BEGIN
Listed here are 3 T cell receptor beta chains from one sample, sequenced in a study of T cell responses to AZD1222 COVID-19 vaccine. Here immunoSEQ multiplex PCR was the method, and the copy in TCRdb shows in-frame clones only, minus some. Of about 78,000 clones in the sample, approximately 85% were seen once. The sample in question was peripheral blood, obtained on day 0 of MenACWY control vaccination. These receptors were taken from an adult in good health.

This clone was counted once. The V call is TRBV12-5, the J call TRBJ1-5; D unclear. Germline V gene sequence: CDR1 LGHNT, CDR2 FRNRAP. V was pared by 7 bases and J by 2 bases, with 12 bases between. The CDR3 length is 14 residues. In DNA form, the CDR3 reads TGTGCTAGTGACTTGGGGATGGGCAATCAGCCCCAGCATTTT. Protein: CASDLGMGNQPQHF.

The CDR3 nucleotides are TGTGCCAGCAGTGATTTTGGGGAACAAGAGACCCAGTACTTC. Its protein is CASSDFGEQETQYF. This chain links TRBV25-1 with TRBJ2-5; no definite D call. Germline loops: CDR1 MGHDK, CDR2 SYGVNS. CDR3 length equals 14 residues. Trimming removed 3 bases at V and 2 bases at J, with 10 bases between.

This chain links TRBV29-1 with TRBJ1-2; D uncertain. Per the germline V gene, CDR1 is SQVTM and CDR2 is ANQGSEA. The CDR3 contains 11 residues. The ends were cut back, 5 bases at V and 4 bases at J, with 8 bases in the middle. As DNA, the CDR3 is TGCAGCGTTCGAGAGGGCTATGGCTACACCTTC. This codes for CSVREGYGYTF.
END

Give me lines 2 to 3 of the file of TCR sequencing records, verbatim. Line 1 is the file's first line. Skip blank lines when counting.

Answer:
This clone was counted once. The V call is TRBV12-5, the J call TRBJ1-5; D unclear. Germline V gene sequence: CDR1 LGHNT, CDR2 FRNRAP. V was pared by 7 bases and J by 2 bases, with 12 bases between. The CDR3 length is 14 residues. In DNA form, the CDR3 reads TGTGCTAGTGACTTGGGGATGGGCAATCAGCCCCAGCATTTT. Protein: CASDLGMGNQPQHF.

The CDR3 nucleotides are TGTGCCAGCAGTGATTTTGGGGAACAAGAGACCCAGTACTTC. Its protein is CASSDFGEQETQYF. This chain links TRBV25-1 with TRBJ2-5; no definite D call. Germline loops: CDR1 MGHDK, CDR2 SYGVNS. CDR3 length equals 14 residues. Trimming removed 3 bases at V and 2 bases at J, with 10 bases between.